HP Midrange Storage Impresses

HP doubles midrange systems sales YoY, but storage still in shadow of PCs and printers

November 21, 2003

3 Min Read
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Hewlett-Packard Co.'s (NYSE: HPQ) storage business today is like an offensive line on a winning football team: Regardless of how well it performs, everybodys talking about other team members the next day.

The storage performance was all but lost in accounts of how HP stormed back to have its best quarter since the Compaq merger in May 2002. Every business unit was profitable, and Imaging and Printing earned more than $1 billion. So hardly anybody noticed that midrange storage array sales more than doubled.

HP CEO Carly Fiorina did cite “a strong performance in the fastest growing segment of the storage market” in her earnings review. That segment is the midrange market, where HP increased revenue by 109 percent year-over-year to go with a 14 percent jump in the high-end.

The Enterprise Systems division, of which storage is a part, showed a $106 million profit in the quarter.

The revenue jump shows HP’s storage segment has made a smooth transition from the Compaq merger. HP slotted its new EVA3000 product line under the EVA5000 inherited from Compaq and tried to keep customers of both happy.“It was a difficult transition,” says John Webster of Data Mobility Group. “Their basic conclusion was, ‘We have a lot of product, we have a lot of overlap, but we also have a lot of customers. We’ll try to keep as many customers happy as we can, and try not to lop off product at the expense of customers.’ It’s a difficult strategy, but it absolutely seems to be working.”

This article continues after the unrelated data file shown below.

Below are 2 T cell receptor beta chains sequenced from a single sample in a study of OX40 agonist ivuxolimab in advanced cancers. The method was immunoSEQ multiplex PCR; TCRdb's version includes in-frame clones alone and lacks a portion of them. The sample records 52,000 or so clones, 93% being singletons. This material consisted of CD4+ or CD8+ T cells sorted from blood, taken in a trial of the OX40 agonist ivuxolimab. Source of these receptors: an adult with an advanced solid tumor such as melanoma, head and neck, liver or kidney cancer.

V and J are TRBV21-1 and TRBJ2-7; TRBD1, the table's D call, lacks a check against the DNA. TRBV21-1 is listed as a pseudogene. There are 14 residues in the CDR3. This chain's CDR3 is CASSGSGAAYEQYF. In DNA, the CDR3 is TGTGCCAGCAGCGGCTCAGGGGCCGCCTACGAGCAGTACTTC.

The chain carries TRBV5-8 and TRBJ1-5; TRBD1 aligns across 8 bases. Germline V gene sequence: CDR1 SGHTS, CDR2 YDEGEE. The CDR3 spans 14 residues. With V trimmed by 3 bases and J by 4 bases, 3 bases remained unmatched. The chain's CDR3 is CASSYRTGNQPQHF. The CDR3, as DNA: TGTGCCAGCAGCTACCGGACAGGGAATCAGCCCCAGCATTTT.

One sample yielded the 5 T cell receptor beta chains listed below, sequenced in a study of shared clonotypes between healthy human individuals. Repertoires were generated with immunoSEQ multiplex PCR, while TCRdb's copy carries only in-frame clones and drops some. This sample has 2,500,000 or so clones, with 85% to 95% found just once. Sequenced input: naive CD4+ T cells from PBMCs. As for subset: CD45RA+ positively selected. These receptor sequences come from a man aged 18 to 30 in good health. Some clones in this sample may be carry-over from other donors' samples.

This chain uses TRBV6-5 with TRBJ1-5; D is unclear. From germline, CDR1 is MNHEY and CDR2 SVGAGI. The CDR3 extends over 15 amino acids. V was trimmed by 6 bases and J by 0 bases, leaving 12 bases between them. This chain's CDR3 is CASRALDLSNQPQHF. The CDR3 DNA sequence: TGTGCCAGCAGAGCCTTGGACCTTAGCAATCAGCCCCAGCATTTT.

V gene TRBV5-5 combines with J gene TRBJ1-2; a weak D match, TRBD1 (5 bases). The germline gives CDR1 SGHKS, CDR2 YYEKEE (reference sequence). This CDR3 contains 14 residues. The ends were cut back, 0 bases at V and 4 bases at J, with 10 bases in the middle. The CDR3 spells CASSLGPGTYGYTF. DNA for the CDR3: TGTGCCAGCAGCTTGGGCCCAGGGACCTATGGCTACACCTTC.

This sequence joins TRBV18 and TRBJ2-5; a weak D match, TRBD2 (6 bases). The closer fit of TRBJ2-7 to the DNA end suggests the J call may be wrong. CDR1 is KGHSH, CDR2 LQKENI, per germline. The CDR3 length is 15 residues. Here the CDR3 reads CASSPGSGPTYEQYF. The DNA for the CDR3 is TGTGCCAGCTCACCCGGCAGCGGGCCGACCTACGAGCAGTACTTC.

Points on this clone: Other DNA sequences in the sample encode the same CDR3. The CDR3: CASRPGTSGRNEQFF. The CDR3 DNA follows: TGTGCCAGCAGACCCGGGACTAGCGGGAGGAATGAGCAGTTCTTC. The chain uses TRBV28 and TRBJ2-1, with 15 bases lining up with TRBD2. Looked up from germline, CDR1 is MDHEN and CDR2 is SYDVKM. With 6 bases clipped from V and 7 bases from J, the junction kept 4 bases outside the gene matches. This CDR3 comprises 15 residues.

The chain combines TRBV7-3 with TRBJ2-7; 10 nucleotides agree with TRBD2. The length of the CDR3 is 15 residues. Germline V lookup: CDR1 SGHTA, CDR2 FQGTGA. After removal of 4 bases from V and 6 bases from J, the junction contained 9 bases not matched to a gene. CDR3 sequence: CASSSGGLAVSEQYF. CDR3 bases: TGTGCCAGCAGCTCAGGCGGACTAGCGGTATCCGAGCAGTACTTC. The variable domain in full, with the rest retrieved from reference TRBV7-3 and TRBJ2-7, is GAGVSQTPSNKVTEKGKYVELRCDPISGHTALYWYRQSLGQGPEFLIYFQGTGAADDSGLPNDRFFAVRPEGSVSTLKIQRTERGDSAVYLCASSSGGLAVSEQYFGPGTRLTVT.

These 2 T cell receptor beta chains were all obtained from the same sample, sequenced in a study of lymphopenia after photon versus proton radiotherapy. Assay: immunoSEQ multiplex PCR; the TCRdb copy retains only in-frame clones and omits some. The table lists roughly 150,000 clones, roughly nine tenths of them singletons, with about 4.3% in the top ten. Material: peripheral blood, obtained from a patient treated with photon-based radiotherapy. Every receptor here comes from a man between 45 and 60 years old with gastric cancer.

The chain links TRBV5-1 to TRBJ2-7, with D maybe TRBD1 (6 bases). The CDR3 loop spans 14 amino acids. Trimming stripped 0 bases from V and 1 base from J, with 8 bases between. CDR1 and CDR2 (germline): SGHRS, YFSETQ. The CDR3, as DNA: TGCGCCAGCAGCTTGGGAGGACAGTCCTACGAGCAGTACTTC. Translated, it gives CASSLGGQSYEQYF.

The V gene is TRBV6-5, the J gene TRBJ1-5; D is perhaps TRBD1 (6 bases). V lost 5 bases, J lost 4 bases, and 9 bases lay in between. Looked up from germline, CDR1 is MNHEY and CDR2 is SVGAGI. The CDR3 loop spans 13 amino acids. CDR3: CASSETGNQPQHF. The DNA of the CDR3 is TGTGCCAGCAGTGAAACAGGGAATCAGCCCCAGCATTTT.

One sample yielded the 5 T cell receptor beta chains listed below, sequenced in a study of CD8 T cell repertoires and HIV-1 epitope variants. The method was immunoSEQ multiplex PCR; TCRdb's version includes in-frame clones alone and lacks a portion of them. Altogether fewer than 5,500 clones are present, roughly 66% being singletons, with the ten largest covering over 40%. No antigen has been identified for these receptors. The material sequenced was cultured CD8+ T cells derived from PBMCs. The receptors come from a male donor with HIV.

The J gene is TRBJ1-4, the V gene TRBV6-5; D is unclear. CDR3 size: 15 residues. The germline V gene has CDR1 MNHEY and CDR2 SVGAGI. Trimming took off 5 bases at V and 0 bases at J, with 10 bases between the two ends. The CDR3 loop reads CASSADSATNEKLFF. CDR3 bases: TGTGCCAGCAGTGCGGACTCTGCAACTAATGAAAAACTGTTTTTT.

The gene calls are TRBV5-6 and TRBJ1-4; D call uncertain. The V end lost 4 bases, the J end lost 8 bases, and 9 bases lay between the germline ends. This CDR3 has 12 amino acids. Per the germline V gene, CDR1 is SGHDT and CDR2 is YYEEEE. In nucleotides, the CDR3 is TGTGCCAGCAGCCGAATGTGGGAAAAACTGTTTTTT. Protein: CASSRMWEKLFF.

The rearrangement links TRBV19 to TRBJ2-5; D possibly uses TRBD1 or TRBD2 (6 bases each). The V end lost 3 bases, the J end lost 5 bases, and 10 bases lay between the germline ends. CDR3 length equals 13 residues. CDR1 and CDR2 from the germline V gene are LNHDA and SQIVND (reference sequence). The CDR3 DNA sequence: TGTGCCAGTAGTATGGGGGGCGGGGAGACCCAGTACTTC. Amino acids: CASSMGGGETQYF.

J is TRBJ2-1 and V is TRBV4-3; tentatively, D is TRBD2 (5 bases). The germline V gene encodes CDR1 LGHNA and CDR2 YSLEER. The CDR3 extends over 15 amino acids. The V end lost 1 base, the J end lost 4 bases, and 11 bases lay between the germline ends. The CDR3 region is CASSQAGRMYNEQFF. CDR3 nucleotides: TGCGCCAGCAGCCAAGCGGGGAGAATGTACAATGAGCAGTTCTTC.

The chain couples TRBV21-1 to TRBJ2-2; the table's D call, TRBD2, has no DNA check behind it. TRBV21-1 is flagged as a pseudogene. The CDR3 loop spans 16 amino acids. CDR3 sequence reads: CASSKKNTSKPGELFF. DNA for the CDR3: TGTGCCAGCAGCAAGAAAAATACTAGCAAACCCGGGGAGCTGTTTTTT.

The fourth-quarter midrange jump came before HP enhanced its EVA family of arrays last month (see HP Stirs Midrange Mix). On the high end, HP licenses the Hitachi Lightning array and resells it as the StorageWorks XP (see HP, Hitachi Renew Vows).

It probably helps storage sales that HP’s server shipments are No. 1 in the U.S., but storage is holding up its end in the enterprise group.

“We are encouraged by strides made in the enterprise segment, specifically the growth in the storage market,” wrote Kevin Hunt, CFA, of Thomas Weisel Partners in a report on HP.

Will the growth continue? Even Fiorina was cautious about significant growth in the overall enterprise business.“In terms of demand, I think it's fair to say that while the enterprise environment is improving, it is slight,” she said. “It is clearly improving less than the consumer market. So we were not counting on a huge improvement in demand in the enterprise space, but I think it's fair to say that people are becoming increasingly optimistic -- but cautiously optimistic.”

Fiorina also said HP closed the acquisition of Persist Technologies Inc. Tuesday (see HP Buys Archive Guys). HP is hoping Persist’s archiving technology will bolster its information lifecycle management (ILM) strategy, and today they announced a partnership with Cap Gemini Ernst & Young to deliver ILM services. HP will provide the systems, storage, consulting, and support for Cap Gemini’s storage consulting services.

— Dave Raffo, Senior Editor, Byte and Switch

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